The amazing disappearing boy

indexI can’t find my son. There’s a moment of panic. He’s a four-year-old autistic boy. He’s cute as a button with blue eyes and hair that is slowly changing from blonde to brown. Isn’t this exactly the kind of child a stranger in a nondescript white van might snatch up and disappear with forever? I’m standing in a clothing store in Florence, Alabama where we have just moved. He was here a moment ago. Now he is gone. Completely and totally gone.

I run into the parking lot. I run back into the store. I take a breath. Remain calm. That’s important in cases like this. “Did you see the small child I came in with leave the store?” I ask the shopkeeper. “No sir,” she says. We both start looking around the store. I am a little breathless. I am wondering what I will tell my wife. Should I call her? Maybe not. She is not very understanding when it comes to losing children, and he must be somewhere.

Avery pops out of the center of a circular rack of clothes like a Hobbit emerging from a hole in the ground. I hug him up quick. “Could you maybe never do that again, please?” I ask. He nods.

But of course, he does it again. Who can resist sitting in the center of a rack of clothes in a store filled with many such racks and driving your father insane looking for you? But once I am on to the trick, I know to search all the circular clothes racks in Roses or Belk’s or wherever we are until I find him. He’s not going to answer to me calling his name. That would be too easy. He just likes disappearing and waiting until I find him. There must be something soothing about it that I don’t understand.

I try to imagine the appeal. The lights are too bright in the store. The blinding white light threatens to drown him. At the same time, there are too many colors coming at him from every direction and too much chatter and music that is just noise created to make you shop harder. Too many people milling around excitedly. In the cocoon of the circular rack of clothes, the space is quiet and divine. Ordered and calm. Maybe that’s it.

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We are at Disney World in Florida about a year later. Avery disappears again. You have not properly lost a child until you have lost one in Disney World. The theme park stretches on for acres and acres. So many different worlds to explore. If he knew how to ride the monorail by himself, I could be here a week before I found him endlessly riding the Small World ride by himself. Any parent worth his salt learns to loathe that ride because it’s like potato chips to a small child. You can’t ride just once.

About ten minutes pass. I am just about to enlist Goofy to help with the search. Only, I don’t think Avery likes large costumed characters. Something about them intimidates him. I get that. But this is an emergency. I am starting to describe Avery to Goofy when I spot him standing in a line to ride the log flume. I take Goofy off high alert and go pick up Avery.

“What are you doing here? Where did you go? Why did you leave?” I ask. He points to the ride. “I wanted to ride this.” I nod. I had told him we would ride the log flume ride later. It’s not smart to ride the log flume ride early in your visit to Disney World. You go around with soaked underwear and tennis shoes sloshing while everyone else is having the time of their lives. Best to save it for last.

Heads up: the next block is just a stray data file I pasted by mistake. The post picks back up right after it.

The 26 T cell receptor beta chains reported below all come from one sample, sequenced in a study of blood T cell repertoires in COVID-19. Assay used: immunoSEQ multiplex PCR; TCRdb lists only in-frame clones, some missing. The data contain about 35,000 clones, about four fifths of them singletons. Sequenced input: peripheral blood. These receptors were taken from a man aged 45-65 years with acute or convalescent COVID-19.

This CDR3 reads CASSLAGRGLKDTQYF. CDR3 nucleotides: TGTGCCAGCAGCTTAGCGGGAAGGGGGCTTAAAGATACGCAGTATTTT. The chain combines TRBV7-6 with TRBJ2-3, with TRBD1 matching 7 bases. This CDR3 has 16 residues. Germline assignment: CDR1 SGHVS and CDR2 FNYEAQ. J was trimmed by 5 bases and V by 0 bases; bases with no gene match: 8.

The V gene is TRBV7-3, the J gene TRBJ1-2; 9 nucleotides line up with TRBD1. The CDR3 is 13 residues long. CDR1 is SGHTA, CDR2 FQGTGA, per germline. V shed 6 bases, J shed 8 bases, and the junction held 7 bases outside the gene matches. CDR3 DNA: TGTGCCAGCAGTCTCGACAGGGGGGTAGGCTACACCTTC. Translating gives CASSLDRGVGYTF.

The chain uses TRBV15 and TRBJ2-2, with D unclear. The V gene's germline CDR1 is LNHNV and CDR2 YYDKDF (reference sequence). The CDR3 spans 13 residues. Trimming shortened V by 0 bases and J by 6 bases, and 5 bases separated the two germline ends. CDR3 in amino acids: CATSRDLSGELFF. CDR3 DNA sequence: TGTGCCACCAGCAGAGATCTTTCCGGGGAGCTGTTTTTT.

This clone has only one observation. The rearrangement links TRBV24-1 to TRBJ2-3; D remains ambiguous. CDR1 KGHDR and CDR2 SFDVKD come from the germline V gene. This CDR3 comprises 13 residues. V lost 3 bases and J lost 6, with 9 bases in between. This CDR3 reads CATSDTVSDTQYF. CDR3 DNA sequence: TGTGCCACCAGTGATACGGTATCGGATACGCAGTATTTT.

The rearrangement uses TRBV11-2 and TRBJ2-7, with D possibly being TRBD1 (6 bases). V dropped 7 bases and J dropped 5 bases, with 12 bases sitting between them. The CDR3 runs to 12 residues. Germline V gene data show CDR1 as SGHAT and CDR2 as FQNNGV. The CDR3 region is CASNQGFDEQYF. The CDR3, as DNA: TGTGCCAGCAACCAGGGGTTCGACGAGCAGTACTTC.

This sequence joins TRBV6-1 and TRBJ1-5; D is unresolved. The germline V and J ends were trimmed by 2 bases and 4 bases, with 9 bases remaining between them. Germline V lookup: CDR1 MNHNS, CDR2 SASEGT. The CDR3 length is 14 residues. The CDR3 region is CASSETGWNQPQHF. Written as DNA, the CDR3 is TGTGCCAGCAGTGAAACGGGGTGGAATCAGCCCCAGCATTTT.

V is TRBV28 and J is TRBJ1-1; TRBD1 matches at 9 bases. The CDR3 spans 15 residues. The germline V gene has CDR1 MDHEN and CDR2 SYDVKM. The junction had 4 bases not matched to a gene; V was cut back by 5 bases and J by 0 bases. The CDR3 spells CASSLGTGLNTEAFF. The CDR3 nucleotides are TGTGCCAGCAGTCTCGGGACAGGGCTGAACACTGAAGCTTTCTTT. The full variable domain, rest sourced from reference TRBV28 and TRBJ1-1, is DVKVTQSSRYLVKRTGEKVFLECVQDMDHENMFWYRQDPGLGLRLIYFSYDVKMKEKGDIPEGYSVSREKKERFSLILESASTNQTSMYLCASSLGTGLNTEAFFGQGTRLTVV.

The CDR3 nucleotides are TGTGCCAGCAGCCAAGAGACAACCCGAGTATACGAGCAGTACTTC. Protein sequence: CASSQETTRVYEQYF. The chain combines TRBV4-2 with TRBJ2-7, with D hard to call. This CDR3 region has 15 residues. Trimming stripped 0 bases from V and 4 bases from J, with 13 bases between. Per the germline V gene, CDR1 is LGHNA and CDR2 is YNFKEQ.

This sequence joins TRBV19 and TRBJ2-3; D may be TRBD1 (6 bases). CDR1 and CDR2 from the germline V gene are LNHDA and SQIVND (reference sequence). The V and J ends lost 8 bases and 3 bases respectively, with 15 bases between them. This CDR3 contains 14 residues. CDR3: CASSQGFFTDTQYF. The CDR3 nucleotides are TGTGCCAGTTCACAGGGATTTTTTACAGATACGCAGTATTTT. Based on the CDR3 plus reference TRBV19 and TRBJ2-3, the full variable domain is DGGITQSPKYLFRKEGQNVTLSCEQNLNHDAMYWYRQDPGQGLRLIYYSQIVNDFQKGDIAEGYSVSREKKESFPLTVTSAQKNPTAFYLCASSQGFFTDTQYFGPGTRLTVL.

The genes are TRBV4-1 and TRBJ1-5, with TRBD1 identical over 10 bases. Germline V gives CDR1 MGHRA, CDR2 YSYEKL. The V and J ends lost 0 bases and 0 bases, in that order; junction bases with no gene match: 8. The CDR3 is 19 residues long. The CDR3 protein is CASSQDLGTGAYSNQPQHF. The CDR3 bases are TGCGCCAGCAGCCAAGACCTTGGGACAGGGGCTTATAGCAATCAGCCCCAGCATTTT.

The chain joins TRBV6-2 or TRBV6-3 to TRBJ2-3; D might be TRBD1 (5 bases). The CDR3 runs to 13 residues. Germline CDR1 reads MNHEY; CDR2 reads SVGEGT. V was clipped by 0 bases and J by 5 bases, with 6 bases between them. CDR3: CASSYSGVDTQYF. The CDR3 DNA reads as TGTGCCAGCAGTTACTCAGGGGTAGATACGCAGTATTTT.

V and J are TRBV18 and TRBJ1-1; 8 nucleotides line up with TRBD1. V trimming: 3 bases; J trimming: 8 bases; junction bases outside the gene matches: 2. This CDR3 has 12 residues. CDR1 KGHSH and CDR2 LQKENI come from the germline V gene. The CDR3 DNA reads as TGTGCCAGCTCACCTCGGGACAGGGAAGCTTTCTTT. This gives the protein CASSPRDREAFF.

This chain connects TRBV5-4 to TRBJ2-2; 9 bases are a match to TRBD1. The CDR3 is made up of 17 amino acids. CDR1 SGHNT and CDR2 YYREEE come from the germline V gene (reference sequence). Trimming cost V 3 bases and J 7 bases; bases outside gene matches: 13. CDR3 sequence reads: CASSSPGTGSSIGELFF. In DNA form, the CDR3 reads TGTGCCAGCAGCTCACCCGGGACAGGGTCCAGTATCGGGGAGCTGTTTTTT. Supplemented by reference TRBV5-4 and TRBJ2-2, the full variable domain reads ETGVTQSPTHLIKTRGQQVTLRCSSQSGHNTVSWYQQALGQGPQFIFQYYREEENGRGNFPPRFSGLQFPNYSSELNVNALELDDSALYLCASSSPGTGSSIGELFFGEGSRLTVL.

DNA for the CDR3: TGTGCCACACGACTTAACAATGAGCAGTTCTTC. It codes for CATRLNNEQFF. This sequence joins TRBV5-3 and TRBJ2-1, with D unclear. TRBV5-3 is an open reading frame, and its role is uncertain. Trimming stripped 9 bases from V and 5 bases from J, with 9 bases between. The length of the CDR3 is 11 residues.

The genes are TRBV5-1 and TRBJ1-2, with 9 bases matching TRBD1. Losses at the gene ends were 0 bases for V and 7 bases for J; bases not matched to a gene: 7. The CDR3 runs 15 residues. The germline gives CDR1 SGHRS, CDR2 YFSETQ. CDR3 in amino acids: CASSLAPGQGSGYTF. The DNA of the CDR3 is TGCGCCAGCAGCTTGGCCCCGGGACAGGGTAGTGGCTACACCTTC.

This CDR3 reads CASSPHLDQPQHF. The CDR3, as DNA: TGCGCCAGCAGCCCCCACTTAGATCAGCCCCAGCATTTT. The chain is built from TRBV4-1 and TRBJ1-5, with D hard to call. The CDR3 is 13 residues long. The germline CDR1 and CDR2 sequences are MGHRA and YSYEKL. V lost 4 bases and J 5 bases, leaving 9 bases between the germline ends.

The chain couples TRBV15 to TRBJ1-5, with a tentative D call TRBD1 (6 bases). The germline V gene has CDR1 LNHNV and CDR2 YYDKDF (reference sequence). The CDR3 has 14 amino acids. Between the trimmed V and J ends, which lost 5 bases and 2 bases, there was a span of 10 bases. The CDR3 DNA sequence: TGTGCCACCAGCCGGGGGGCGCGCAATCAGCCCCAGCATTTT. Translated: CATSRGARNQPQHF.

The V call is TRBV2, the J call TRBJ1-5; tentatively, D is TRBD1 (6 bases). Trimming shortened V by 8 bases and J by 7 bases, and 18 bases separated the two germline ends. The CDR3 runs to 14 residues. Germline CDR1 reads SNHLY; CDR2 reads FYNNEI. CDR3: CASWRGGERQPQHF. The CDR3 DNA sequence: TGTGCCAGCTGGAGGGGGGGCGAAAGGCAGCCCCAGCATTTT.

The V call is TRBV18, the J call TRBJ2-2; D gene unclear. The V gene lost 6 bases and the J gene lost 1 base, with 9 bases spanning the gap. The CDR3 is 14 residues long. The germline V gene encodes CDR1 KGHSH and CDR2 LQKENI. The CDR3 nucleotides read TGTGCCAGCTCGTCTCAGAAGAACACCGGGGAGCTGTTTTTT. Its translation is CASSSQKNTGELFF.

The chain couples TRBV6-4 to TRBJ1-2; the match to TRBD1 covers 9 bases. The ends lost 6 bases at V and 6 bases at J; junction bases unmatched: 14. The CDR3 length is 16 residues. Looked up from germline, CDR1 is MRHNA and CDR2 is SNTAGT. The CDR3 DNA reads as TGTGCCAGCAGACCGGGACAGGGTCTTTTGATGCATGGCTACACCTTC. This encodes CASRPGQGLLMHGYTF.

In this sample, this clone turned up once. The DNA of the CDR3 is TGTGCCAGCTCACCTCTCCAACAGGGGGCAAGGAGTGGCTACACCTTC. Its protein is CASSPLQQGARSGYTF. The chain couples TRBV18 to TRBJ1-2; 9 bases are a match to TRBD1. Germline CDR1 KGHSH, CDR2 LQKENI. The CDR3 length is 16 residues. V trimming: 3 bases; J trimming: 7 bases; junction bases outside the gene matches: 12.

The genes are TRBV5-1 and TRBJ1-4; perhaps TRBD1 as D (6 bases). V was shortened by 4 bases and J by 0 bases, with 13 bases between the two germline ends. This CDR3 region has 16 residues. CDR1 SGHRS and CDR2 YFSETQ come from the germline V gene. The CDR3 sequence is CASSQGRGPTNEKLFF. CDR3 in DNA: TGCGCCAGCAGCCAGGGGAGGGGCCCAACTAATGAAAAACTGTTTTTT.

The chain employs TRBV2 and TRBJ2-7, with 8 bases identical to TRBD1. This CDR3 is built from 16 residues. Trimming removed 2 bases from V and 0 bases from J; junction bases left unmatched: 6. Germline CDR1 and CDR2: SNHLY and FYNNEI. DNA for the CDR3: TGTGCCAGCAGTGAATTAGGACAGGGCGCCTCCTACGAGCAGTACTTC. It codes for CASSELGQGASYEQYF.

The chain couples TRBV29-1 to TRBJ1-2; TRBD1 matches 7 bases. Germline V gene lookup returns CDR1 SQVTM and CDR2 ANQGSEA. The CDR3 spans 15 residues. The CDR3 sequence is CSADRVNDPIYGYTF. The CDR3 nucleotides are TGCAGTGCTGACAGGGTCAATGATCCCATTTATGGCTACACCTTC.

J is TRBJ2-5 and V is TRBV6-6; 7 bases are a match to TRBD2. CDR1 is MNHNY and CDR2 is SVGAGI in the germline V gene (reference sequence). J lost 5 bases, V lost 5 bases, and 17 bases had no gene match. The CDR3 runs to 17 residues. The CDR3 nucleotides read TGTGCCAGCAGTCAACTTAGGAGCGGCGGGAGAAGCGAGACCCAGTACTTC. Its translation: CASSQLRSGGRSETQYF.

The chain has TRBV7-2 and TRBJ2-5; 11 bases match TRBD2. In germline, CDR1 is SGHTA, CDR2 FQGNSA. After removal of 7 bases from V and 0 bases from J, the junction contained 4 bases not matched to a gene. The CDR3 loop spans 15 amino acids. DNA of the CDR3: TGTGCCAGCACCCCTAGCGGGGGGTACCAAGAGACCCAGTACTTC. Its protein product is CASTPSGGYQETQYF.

My wife walks up. We are sitting there. I am catching my breath. “What are we doing?” she says, unaware of the emergency that just ended. “Just waiting in line for the log flume ride,” I answer. Avery nods. We are going to get really wet. There will be sloshing tennis shoes and flooded underwear. Dry is not an option, and I just don’t give a damn.

Since we moved to New York a year ago, Avery hasn’t been lost once. He’s 15 years old and has his own cell phone. He’s learned to go back and forth to school on the subway and walk the four blocks to his school and back from the subway stop every day on his own. He’s independent to a point. He walks a few feet behind me when we’re tromping around Downtown Manhattan to and from the comic book store where we go every Wednesday.

A few days ago we were walking. He always walks a few feet behind me because we’ve learned the sidewalks are really too crowded to walk side by side all the time. He has his face buried in his I-Phone with ear phones on, but he uses some form of echolocation so that he always knows where I am without having to look up.

He’s bigger than I am. About two inches taller and twenty pounds heavier. One day I’ll look up, and he’ll be gone. Have his own place. Do his own thing. I’ll call every day. Maybe he’ll feel like talking to his old man that day, and maybe he won’t. Maybe he’ll just let the phone ring. I hope not.

But on this day, Avery looks up and suddenly notices I am not in front of him. I am a few feet behind him. I had stopped for a moment to tie my shoe, and he had walked on past. “Daddy. You need to get back in front,” he says. “Why?” I ask. “Because I would be lost without you.”

I start pointing out landmarks. It’s important that he knows his own way around. “That’s Zuccotti Park over there,” I tell him. “See the weird red arch that passes for public art. It’s pretty tall. Look for that if you get disoriented. You know how to get back from there, right?” He nods. But I get back in front anyway.

We are a little ragtag team like Abbot and Costello. We have our routines. We get frustrated with each other. But we love each other. We’re always together somewhere on some small adventure or large. It’s hard to picture life with him not in it.

I would be lost without him, too.

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The amazing disappearing boy

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